On the other hand, although President Trump’s discussion of “forest management” is politically motivated — his goal is to deny climate change and shift blame onto states — he’s right that significant mismanagement has occurred, although it has largely been on federal lands. Oregon Gov. Kate Brown (D), too, has cited “decades of mismanagement of our forests in this country.” After all, the three things you need for fire are oxygen, heat and fuel — and poor management means there’s more fuel to burn. Climate change makes it all the more important that we improve our forest management policies.
Forest management has not affected all forests in the same way. In dry forests, such as those now aflame in California’s Sierra Nevada and coastal mountains and in eastern Oregon and Washington, there is too much fuel as a result of a century of fire suppression. Before then, these forests burned (less severely) with some regularity. Lightning started some of the blazes, which helped clear out fallen trees and dead vegetation — what ecologists call “surface fuel.” They also killed younger trees, leading to more variety in forest density; such variety can limit the size of fires. Indigenous peoples, until they were driven out, managed the forests for food and fiber by intentionally lighting fires in a practice similar to today’s prescribed burning.
When the United States started stamping out fires in dry forests to protect settlements and timber — the effort began in earnest in 1935 when the Forest Service implemented a “10 a.m.” policy, under which all identified fires were to be suppressed by 10 a.m. the next day — the surface fuel and density problems began to mount. This development fundamentally altered the way fire interacted with the vegetation: Flames could now move more easily from the forest floor into the canopy. While these “crown fires” are normal for some forests, such as the lodgepole pine forests in Yellowstone National Park, dry forest species are not adapted to this type of event.
For years, even as the fuel built up, it remained pretty easy to put out significant fires, because the West was wetter and cooler than it is now. Beginning in the 1980s, however, as temperatures rose, the area susceptible to wildfires in the West began to spread. There were more crown fires in dry forests, and the problem grew significantly worse over the next three decades. (In some cases, like the Creek Fire, near Fresno, Calif., the surface fuel problem has been made much worse by a hot drought — exacerbated by global warming — that lasted from 2012 to 2016 and killed more than 100 million trees in the Sierra Nevada.)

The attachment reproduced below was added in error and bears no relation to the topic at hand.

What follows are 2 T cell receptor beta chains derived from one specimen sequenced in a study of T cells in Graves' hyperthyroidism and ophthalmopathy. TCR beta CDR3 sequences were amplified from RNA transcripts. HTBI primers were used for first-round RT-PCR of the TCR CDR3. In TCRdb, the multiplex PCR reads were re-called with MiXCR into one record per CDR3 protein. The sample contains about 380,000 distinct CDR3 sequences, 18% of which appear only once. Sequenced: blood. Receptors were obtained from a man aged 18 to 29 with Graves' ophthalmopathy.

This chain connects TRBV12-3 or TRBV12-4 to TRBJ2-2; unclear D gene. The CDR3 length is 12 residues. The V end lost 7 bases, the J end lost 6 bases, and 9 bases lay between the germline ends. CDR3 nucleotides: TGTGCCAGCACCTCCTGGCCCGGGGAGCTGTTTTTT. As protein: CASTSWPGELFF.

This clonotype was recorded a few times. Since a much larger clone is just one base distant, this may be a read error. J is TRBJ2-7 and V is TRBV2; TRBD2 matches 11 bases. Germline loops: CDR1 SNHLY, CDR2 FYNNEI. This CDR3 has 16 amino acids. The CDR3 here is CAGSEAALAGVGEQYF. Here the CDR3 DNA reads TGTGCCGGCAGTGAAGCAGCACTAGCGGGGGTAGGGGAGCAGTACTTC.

If we restore variation in tree density and reduce surface fuel, we can reduce the chance that dry forests burn in raging crown fires of the sort we’re seeing this year. In some places, this means mechanically thinning the forest: People with chain saws or other specialized equipment cutting and removing small trees. In other places, the work can be done with fire: intentionally igniting the forest when weather and fuel conditions are conducive to controlled burns through the understory. Whether we start with thinning or go straight to burning, reducing large, fast-moving blazes in dry forests will require a lot more of the right kind of fire.
Embracing proper forest management also means we’ll have to change our ideas of what a forest should look like. In the Western United States, we’ve come to expect that a forest should be thick with green trees and the skies cerulean blue all the time. The fact is that in dry forests, “thick with green trees” is dangerous, and if the skies don’t periodically have small amounts of smoke from managed burns, massive fires — together with heavy smoke that darkens the sky and degrades air quality — will happen routinely.
The drivers of wildfire vary depending on the forest type, and therefore appropriate forest management varies, too. In the wetter forests of the west Cascades, in western Oregon, fires were far less frequent in the distant past: Decades or even centuries might pass between them. These forests are what ecologists call climate-limited. There is always plenty of fuel to burn, but most years it is too wet to catch fire. As a result, thinning and prescribed burning won’t change the wildfire hazard — although that doesn’t mean poor forest management hasn’t contributed to the current devastation.
On the west slopes of the Cascades, for example, plantation forestry makes fires worse. To produce inexpensive lumber for hardware stores, timber companies need to grow trees quickly and efficiently, so they plant them like crops — homogenously. While it still takes very hot and dry conditions to get these forests to burn, when extreme weather combines with homogenous fuel, flames spread faster. We need more research to understand how climate change will affect wetter forests, in particular.
Problems with excess fuel took more than a century to develop and will require several decades to resolve — if we tackle the problem aggressively. No doubt this will be an expensive endeavor, but we’re already paying billions of dollars to suppress fire and fix the damage it does. And laying the blame for poor forest management on the states (as the president does) is disingenuous, because a large portion of Western forest lands is managed by the federal government. Our national forests are among our greatest assets, and we ought to invest in managing them effectively.
It’s a false dichotomy to posit that the fires of 2020 are caused either by climate change or by poor forest management. The scientific research is clear that both play a role, even if that observation does not lend itself to a sound bite or a tweet.